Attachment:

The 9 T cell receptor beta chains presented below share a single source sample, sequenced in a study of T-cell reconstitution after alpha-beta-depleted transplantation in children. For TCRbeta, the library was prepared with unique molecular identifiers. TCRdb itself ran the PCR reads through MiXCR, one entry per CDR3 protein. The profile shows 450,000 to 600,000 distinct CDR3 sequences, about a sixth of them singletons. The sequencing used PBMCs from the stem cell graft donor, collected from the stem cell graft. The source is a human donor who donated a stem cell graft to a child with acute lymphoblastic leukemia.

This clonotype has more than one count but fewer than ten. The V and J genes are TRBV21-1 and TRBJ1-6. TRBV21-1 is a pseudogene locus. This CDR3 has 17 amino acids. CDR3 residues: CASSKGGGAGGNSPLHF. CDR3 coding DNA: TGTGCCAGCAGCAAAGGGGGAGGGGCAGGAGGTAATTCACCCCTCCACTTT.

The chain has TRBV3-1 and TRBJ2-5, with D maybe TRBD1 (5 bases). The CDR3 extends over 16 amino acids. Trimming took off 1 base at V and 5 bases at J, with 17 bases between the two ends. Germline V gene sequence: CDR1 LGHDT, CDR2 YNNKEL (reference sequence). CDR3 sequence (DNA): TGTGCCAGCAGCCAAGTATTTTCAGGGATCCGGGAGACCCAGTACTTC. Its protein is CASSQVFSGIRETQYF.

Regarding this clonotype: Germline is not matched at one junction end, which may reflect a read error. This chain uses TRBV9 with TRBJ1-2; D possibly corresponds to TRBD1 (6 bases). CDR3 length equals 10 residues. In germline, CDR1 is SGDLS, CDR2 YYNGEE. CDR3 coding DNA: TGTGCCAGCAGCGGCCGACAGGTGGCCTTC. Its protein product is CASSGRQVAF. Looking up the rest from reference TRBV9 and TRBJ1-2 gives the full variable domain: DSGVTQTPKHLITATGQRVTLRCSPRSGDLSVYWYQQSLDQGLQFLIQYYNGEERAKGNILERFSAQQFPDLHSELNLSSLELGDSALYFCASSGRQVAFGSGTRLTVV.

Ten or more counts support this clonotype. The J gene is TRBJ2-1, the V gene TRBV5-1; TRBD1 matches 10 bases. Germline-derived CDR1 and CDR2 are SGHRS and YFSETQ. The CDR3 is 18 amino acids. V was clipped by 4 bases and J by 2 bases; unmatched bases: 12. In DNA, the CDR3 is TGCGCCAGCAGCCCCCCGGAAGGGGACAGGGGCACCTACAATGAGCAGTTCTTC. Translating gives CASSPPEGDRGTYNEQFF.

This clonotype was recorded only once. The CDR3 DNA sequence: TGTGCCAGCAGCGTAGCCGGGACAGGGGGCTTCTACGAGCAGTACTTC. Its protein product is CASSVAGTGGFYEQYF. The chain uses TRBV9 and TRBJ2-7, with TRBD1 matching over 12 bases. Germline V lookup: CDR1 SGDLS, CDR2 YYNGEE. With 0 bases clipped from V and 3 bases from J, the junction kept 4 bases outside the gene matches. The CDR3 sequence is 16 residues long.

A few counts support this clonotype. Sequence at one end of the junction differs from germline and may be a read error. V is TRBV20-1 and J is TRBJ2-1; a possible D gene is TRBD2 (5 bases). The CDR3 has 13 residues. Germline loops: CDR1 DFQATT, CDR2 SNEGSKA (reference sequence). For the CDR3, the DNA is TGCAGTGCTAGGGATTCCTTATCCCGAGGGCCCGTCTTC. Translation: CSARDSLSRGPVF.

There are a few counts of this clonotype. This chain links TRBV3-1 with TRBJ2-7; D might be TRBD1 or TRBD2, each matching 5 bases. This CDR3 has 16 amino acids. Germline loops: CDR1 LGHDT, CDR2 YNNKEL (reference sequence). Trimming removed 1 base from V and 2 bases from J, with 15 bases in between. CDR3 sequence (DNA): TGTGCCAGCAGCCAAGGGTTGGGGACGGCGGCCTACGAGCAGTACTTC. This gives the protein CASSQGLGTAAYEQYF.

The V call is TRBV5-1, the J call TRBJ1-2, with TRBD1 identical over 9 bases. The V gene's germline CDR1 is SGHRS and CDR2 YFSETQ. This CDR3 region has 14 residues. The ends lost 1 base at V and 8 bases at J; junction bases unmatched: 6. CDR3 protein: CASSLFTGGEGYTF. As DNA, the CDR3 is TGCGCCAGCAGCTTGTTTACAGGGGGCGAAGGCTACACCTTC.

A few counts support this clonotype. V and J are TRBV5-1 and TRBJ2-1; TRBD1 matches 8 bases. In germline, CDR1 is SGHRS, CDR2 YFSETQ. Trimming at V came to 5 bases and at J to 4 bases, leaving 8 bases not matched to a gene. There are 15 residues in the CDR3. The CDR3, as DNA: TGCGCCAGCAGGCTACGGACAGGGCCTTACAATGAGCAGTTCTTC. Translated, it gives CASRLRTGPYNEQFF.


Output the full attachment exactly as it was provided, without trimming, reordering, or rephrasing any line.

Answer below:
The 9 T cell receptor beta chains presented below share a single source sample, sequenced in a study of T-cell reconstitution after alpha-beta-depleted transplantation in children. For TCRbeta, the library was prepared with unique molecular identifiers. TCRdb itself ran the PCR reads through MiXCR, one entry per CDR3 protein. The profile shows 450,000 to 600,000 distinct CDR3 sequences, about a sixth of them singletons. The sequencing used PBMCs from the stem cell graft donor, collected from the stem cell graft. The source is a human donor who donated a stem cell graft to a child with acute lymphoblastic leukemia.

This clonotype has more than one count but fewer than ten. The V and J genes are TRBV21-1 and TRBJ1-6. TRBV21-1 is a pseudogene locus. This CDR3 has 17 amino acids. CDR3 residues: CASSKGGGAGGNSPLHF. CDR3 coding DNA: TGTGCCAGCAGCAAAGGGGGAGGGGCAGGAGGTAATTCACCCCTCCACTTT.

The chain has TRBV3-1 and TRBJ2-5, with D maybe TRBD1 (5 bases). The CDR3 extends over 16 amino acids. Trimming took off 1 base at V and 5 bases at J, with 17 bases between the two ends. Germline V gene sequence: CDR1 LGHDT, CDR2 YNNKEL (reference sequence). CDR3 sequence (DNA): TGTGCCAGCAGCCAAGTATTTTCAGGGATCCGGGAGACCCAGTACTTC. Its protein is CASSQVFSGIRETQYF.

Regarding this clonotype: Germline is not matched at one junction end, which may reflect a read error. This chain uses TRBV9 with TRBJ1-2; D possibly corresponds to TRBD1 (6 bases). CDR3 length equals 10 residues. In germline, CDR1 is SGDLS, CDR2 YYNGEE. CDR3 coding DNA: TGTGCCAGCAGCGGCCGACAGGTGGCCTTC. Its protein product is CASSGRQVAF. Looking up the rest from reference TRBV9 and TRBJ1-2 gives the full variable domain: DSGVTQTPKHLITATGQRVTLRCSPRSGDLSVYWYQQSLDQGLQFLIQYYNGEERAKGNILERFSAQQFPDLHSELNLSSLELGDSALYFCASSGRQVAFGSGTRLTVV.

Ten or more counts support this clonotype. The J gene is TRBJ2-1, the V gene TRBV5-1; TRBD1 matches 10 bases. Germline-derived CDR1 and CDR2 are SGHRS and YFSETQ. The CDR3 is 18 amino acids. V was clipped by 4 bases and J by 2 bases; unmatched bases: 12. In DNA, the CDR3 is TGCGCCAGCAGCCCCCCGGAAGGGGACAGGGGCACCTACAATGAGCAGTTCTTC. Translating gives CASSPPEGDRGTYNEQFF.

This clonotype was recorded only once. The CDR3 DNA sequence: TGTGCCAGCAGCGTAGCCGGGACAGGGGGCTTCTACGAGCAGTACTTC. Its protein product is CASSVAGTGGFYEQYF. The chain uses TRBV9 and TRBJ2-7, with TRBD1 matching over 12 bases. Germline V lookup: CDR1 SGDLS, CDR2 YYNGEE. With 0 bases clipped from V and 3 bases from J, the junction kept 4 bases outside the gene matches. The CDR3 sequence is 16 residues long.

A few counts support this clonotype. Sequence at one end of the junction differs from germline and may be a read error. V is TRBV20-1 and J is TRBJ2-1; a possible D gene is TRBD2 (5 bases). The CDR3 has 13 residues. Germline loops: CDR1 DFQATT, CDR2 SNEGSKA (reference sequence). For the CDR3, the DNA is TGCAGTGCTAGGGATTCCTTATCCCGAGGGCCCGTCTTC. Translation: CSARDSLSRGPVF.

There are a few counts of this clonotype. This chain links TRBV3-1 with TRBJ2-7; D might be TRBD1 or TRBD2, each matching 5 bases. This CDR3 has 16 amino acids. Germline loops: CDR1 LGHDT, CDR2 YNNKEL (reference sequence). Trimming removed 1 base from V and 2 bases from J, with 15 bases in between. CDR3 sequence (DNA): TGTGCCAGCAGCCAAGGGTTGGGGACGGCGGCCTACGAGCAGTACTTC. This gives the protein CASSQGLGTAAYEQYF.

The V call is TRBV5-1, the J call TRBJ1-2, with TRBD1 identical over 9 bases. The V gene's germline CDR1 is SGHRS and CDR2 YFSETQ. This CDR3 region has 14 residues. The ends lost 1 base at V and 8 bases at J; junction bases unmatched: 6. CDR3 protein: CASSLFTGGEGYTF. As DNA, the CDR3 is TGCGCCAGCAGCTTGTTTACAGGGGGCGAAGGCTACACCTTC.

A few counts support this clonotype. V and J are TRBV5-1 and TRBJ2-1; TRBD1 matches 8 bases. In germline, CDR1 is SGHRS, CDR2 YFSETQ. Trimming at V came to 5 bases and at J to 4 bases, leaving 8 bases not matched to a gene. There are 15 residues in the CDR3. The CDR3, as DNA: TGCGCCAGCAGGCTACGGACAGGGCCTTACAATGAGCAGTTCTTC. Translated, it gives CASRLRTGPYNEQFF.